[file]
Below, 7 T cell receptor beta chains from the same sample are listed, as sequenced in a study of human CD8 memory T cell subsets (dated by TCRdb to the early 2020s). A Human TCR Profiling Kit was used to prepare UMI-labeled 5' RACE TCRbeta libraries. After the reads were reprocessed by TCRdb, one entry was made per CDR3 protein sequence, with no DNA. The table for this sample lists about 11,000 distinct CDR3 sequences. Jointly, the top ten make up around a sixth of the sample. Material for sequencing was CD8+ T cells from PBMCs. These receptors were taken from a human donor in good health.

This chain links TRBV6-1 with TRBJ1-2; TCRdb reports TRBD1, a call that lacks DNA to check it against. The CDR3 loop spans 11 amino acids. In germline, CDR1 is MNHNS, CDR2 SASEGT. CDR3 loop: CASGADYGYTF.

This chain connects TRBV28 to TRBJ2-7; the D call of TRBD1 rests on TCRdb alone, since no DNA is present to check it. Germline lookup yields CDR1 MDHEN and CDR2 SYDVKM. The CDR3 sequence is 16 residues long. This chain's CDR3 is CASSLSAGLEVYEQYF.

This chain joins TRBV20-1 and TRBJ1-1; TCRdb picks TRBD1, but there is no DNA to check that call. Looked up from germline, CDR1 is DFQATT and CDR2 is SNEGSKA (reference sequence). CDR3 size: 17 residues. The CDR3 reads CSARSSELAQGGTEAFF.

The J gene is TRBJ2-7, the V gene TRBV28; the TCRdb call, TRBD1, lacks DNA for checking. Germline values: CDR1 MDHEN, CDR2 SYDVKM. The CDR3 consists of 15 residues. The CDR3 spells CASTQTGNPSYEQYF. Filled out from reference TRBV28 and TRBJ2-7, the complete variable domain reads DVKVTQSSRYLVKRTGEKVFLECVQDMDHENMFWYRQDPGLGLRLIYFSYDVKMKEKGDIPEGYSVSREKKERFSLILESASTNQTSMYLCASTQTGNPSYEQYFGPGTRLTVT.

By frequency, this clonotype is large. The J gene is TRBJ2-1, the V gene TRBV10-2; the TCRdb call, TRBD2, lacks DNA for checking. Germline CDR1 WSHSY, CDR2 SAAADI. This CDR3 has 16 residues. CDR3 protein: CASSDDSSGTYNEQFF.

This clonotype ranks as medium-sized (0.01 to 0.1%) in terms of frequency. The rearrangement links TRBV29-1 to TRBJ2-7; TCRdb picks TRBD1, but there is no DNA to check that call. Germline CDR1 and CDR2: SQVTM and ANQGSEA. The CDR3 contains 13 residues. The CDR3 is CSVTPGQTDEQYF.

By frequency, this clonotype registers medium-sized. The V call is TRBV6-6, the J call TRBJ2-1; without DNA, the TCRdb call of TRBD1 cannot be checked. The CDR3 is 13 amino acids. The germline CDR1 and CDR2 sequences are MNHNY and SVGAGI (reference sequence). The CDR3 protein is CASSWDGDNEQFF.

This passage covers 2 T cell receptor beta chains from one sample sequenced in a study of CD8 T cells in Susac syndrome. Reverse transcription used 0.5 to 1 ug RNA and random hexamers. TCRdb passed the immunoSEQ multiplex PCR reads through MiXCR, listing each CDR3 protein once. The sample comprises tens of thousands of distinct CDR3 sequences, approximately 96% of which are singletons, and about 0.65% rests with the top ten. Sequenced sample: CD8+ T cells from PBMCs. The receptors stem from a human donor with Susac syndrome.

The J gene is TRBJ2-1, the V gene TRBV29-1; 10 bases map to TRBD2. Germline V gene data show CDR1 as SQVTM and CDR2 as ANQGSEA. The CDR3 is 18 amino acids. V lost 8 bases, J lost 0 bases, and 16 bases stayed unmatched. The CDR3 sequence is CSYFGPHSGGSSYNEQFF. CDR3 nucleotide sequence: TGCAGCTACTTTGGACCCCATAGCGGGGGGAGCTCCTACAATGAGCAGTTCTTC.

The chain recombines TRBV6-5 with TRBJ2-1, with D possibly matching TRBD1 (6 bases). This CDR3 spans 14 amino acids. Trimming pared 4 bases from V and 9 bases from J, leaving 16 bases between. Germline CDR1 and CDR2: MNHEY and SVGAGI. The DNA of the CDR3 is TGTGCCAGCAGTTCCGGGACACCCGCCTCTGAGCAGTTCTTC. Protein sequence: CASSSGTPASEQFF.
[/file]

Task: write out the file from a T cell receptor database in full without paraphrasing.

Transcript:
Below, 7 T cell receptor beta chains from the same sample are listed, as sequenced in a study of human CD8 memory T cell subsets (dated by TCRdb to the early 2020s). A Human TCR Profiling Kit was used to prepare UMI-labeled 5' RACE TCRbeta libraries. After the reads were reprocessed by TCRdb, one entry was made per CDR3 protein sequence, with no DNA. The table for this sample lists about 11,000 distinct CDR3 sequences. Jointly, the top ten make up around a sixth of the sample. Material for sequencing was CD8+ T cells from PBMCs. These receptors were taken from a human donor in good health.

This chain links TRBV6-1 with TRBJ1-2; TCRdb reports TRBD1, a call that lacks DNA to check it against. The CDR3 loop spans 11 amino acids. In germline, CDR1 is MNHNS, CDR2 SASEGT. CDR3 loop: CASGADYGYTF.

This chain connects TRBV28 to TRBJ2-7; the D call of TRBD1 rests on TCRdb alone, since no DNA is present to check it. Germline lookup yields CDR1 MDHEN and CDR2 SYDVKM. The CDR3 sequence is 16 residues long. This chain's CDR3 is CASSLSAGLEVYEQYF.

This chain joins TRBV20-1 and TRBJ1-1; TCRdb picks TRBD1, but there is no DNA to check that call. Looked up from germline, CDR1 is DFQATT and CDR2 is SNEGSKA (reference sequence). CDR3 size: 17 residues. The CDR3 reads CSARSSELAQGGTEAFF.

The J gene is TRBJ2-7, the V gene TRBV28; the TCRdb call, TRBD1, lacks DNA for checking. Germline values: CDR1 MDHEN, CDR2 SYDVKM. The CDR3 consists of 15 residues. The CDR3 spells CASTQTGNPSYEQYF. Filled out from reference TRBV28 and TRBJ2-7, the complete variable domain reads DVKVTQSSRYLVKRTGEKVFLECVQDMDHENMFWYRQDPGLGLRLIYFSYDVKMKEKGDIPEGYSVSREKKERFSLILESASTNQTSMYLCASTQTGNPSYEQYFGPGTRLTVT.

By frequency, this clonotype is large. The J gene is TRBJ2-1, the V gene TRBV10-2; the TCRdb call, TRBD2, lacks DNA for checking. Germline CDR1 WSHSY, CDR2 SAAADI. This CDR3 has 16 residues. CDR3 protein: CASSDDSSGTYNEQFF.

This clonotype ranks as medium-sized (0.01 to 0.1%) in terms of frequency. The rearrangement links TRBV29-1 to TRBJ2-7; TCRdb picks TRBD1, but there is no DNA to check that call. Germline CDR1 and CDR2: SQVTM and ANQGSEA. The CDR3 contains 13 residues. The CDR3 is CSVTPGQTDEQYF.

By frequency, this clonotype registers medium-sized. The V call is TRBV6-6, the J call TRBJ2-1; without DNA, the TCRdb call of TRBD1 cannot be checked. The CDR3 is 13 amino acids. The germline CDR1 and CDR2 sequences are MNHNY and SVGAGI (reference sequence). The CDR3 protein is CASSWDGDNEQFF.

This passage covers 2 T cell receptor beta chains from one sample sequenced in a study of CD8 T cells in Susac syndrome. Reverse transcription used 0.5 to 1 ug RNA and random hexamers. TCRdb passed the immunoSEQ multiplex PCR reads through MiXCR, listing each CDR3 protein once. The sample comprises tens of thousands of distinct CDR3 sequences, approximately 96% of which are singletons, and about 0.65% rests with the top ten. Sequenced sample: CD8+ T cells from PBMCs. The receptors stem from a human donor with Susac syndrome.

The J gene is TRBJ2-1, the V gene TRBV29-1; 10 bases map to TRBD2. Germline V gene data show CDR1 as SQVTM and CDR2 as ANQGSEA. The CDR3 is 18 amino acids. V lost 8 bases, J lost 0 bases, and 16 bases stayed unmatched. The CDR3 sequence is CSYFGPHSGGSSYNEQFF. CDR3 nucleotide sequence: TGCAGCTACTTTGGACCCCATAGCGGGGGGAGCTCCTACAATGAGCAGTTCTTC.

The chain recombines TRBV6-5 with TRBJ2-1, with D possibly matching TRBD1 (6 bases). This CDR3 spans 14 amino acids. Trimming pared 4 bases from V and 9 bases from J, leaving 16 bases between. Germline CDR1 and CDR2: MNHEY and SVGAGI. The DNA of the CDR3 is TGTGCCAGCAGTTCCGGGACACCCGCCTCTGAGCAGTTCTTC. Protein sequence: CASSSGTPASEQFF.